The results found herein corroborate those observed by Kappes et al. (2011), which analyzing five maize hybrids, observed that the tallest height of first ear insertion occurred when density was increased from 50,000 to 90,000 plants ha-1. However, the results differ from those obtained by Balem et al. (2014), while evaluating the maize yield in conventional and (0.70 m) and twin-row spacing (0.20 x 0.70 m) and using five plant populations (50,000; 65,000; 80,000; 95,000 and 110,000 plants ha-1), did not observe any increase within plant population increases.
In regard to the number of rows per ear, the highest values were observed at the lowest plant population densities and greatest spaces between rows (Figure 3). Similar data were obtained by Brachtvogel et al. (2009) and Kappes et al. (2011), who observed a reduction in the number of rows per ear as population density increased. However, the decrease in 110,000 to 50,000 plants ha-1, observed by Balem et al. (2014), showed no difference in NRE. These results also differ from those obtained by Marchão et al. (2005), evaluating six maize hybrids at two different  locations  during  the  same  crop year, an increase of 40,000 to 100,000 plants ha-1 showed no influence in NRE.
A population increase up to 64,600 plants ha-1 caused a significant increase in 1,000-kernel weight (Figure 4). Similar results were obtained by Farinelli et al. (2012), studying three plant densities (40,000; 60,000 and 80,000 plants ha-1), observed that kernel weight was lower at plant densities above 60,000 plants ha-1. The use of high densities can reduce photosynthesis activity in the crop, as well as photoassimilate conversion efficiency in grain production (Marchão et al., 2006).
Inter-row spacing arrangement significantly influenced maize yield, with conventional spacing showing the highest yield (7.4 t ha-1), approximately 3.0% greater than the yield obtained from twin-row spacing. This result went against expectations, considering that plants are better distributed in twin-row spacing, which would theoretically reduce competition among them, causing yield improvement.
Since this is a new form of plant arrangement, the effects on maize kernel yield are quite varied. Balkcom et al. (2011), while evaluating different hybrids, Pioneer 31N27, Pioneer 31N26, Dekalb DK697 and Dekalb DKC 69-72, at low density (40,000 to 44,000 plants ha-1), average density (59,000 to 64,000 plants ha-1) and high density (79,000 to 84,000 plants ha-1) in twin-row (0.19 x 0.76 m) and conventional spacing (0.76 m), detected that twin-row spacing yielded 16% more than single spacing at the highest plant densities and 10% higher in medium densities, compared to conventional density.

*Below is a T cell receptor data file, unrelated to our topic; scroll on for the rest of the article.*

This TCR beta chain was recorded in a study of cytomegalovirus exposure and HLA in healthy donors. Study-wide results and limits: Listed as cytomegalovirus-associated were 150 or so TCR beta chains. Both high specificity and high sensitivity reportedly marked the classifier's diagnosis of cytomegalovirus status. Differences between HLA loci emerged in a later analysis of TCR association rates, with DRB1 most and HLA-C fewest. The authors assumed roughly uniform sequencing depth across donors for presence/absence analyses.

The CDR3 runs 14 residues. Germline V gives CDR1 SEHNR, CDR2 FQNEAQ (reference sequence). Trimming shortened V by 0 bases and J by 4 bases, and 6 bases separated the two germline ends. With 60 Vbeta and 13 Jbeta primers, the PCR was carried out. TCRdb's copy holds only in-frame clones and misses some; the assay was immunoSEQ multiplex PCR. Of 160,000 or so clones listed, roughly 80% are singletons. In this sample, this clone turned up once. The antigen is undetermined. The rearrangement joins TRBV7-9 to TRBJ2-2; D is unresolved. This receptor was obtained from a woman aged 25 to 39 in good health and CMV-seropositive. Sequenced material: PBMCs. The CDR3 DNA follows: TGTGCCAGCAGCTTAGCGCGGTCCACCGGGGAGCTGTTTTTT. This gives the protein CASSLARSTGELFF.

Balem et al. (2014), while working with twin-row (0.2 x 0.7 m) and single spacing (0.7 m)  using  hybrid  30F53H,
also found higher yield in twin-row spacing. However, Robles et al. (2012), while evaluating three maize hybrids for three years, using twin-row (0.20 x 0.76 m) and conventional spacing (0.76 m), at four population densities (69,000; 81,000; 93,000 and 105,000 plants ha-1), detected that maize kernel yield at twin-row spacing was not significantly superior to comparable yields in all hybrids and plant density levels.
Figure 5 shows a linear decrease in maize yield due to the increase of row spacing. This fact is due to the  larger number of plants in the row in wider spacing configurations than in closer arrangements; in the latter, the plants are better distributed in the row, favoring root growth and nutrient absorption. Alvarez et al. (2006), studying two maize hybrids, observed a yield increase of 500 kg ha-1 when spacing was reduced from 0.9 m to 0.7 m.
Farinelli et al. (2012) observed that decreasing spacing from 0.8 m to 0.4 m increased productivity of tested hybrids, regardless of plant density used  (40,000; 60,000 and 80,000 plants ha-1). Modolo et al. (2010) also found an increase in maize yield when spacing was reduced from 0.9 m to 0.45 m.



With the increase in population density, plant and first insertion heights increased, while stem diameter, number of rows per ear, 1,000-kernel weight and crop yield decreased. Inter-row spacing influenced plant and first insertion heights as well as yield, with the best results found in single spacing. The use of twin-row spacing did not result in any advantages to conventional spacing for the different plant densities.


The author(s) have not declared any conflict of interest.


The authors thank the National Council of Technological and Scientific Development (CNPq), Araucaria Foundation (Notice 21/2012, Research Productivity - PQ) and UTFPR for providing financial support and infrastructure for developing this study.